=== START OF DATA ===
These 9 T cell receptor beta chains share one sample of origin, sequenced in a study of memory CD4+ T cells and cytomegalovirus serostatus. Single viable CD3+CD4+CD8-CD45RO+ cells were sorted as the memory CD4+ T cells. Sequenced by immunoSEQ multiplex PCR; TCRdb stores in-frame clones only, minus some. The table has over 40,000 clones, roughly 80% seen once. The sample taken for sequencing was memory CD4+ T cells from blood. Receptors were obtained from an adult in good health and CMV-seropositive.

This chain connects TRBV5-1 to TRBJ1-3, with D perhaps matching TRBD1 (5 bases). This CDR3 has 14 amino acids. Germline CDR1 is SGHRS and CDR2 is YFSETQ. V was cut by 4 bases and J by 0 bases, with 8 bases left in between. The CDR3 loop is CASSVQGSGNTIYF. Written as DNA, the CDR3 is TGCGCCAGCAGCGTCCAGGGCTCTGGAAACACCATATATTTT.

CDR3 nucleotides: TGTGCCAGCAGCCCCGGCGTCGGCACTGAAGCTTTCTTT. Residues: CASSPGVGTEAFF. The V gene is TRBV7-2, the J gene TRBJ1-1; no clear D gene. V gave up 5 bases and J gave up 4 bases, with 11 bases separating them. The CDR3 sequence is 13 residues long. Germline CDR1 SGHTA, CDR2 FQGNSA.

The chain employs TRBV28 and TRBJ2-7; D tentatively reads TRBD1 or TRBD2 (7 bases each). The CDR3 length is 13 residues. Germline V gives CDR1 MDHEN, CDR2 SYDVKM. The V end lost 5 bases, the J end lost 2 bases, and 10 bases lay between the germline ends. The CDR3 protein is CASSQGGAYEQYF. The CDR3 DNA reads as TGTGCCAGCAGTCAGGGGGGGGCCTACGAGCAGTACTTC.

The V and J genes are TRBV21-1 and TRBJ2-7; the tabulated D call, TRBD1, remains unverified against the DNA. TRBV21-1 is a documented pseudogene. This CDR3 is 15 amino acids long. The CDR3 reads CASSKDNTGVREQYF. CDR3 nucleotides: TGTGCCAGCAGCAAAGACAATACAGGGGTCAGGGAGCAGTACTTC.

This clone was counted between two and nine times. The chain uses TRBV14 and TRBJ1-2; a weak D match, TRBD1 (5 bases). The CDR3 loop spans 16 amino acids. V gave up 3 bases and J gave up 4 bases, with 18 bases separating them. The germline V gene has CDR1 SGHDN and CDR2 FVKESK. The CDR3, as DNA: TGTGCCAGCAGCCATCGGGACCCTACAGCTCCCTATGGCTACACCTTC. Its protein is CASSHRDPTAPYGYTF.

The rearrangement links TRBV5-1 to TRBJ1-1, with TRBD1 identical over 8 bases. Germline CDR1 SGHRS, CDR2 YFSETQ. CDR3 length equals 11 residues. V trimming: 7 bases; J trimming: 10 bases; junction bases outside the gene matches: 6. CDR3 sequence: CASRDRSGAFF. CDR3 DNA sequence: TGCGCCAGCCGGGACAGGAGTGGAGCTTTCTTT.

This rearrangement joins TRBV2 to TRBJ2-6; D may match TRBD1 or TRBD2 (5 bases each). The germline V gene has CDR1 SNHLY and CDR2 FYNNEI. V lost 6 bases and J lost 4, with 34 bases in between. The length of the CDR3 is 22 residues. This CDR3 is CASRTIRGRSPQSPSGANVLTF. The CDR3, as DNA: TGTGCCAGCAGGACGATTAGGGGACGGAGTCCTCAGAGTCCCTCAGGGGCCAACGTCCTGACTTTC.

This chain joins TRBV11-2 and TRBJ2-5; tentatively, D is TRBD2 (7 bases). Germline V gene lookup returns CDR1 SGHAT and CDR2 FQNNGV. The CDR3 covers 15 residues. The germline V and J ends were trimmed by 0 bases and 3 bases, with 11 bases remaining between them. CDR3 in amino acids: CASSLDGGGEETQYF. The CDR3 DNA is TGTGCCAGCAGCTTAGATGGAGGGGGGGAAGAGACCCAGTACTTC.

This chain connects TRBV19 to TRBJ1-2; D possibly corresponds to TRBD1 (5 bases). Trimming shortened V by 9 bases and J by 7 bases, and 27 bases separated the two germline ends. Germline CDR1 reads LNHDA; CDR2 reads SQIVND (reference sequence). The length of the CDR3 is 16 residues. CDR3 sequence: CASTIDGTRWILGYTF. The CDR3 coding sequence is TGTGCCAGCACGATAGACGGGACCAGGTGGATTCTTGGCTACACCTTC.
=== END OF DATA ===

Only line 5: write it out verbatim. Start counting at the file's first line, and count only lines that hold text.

The V and J genes are TRBV21-1 and TRBJ2-7; the tabulated D call, TRBD1, remains unverified against the DNA. TRBV21-1 is a documented pseudogene. This CDR3 is 15 amino acids long. The CDR3 reads CASSKDNTGVREQYF. CDR3 nucleotides: TGTGCCAGCAGCAAAGACAATACAGGGGTCAGGGAGCAGTACTTC.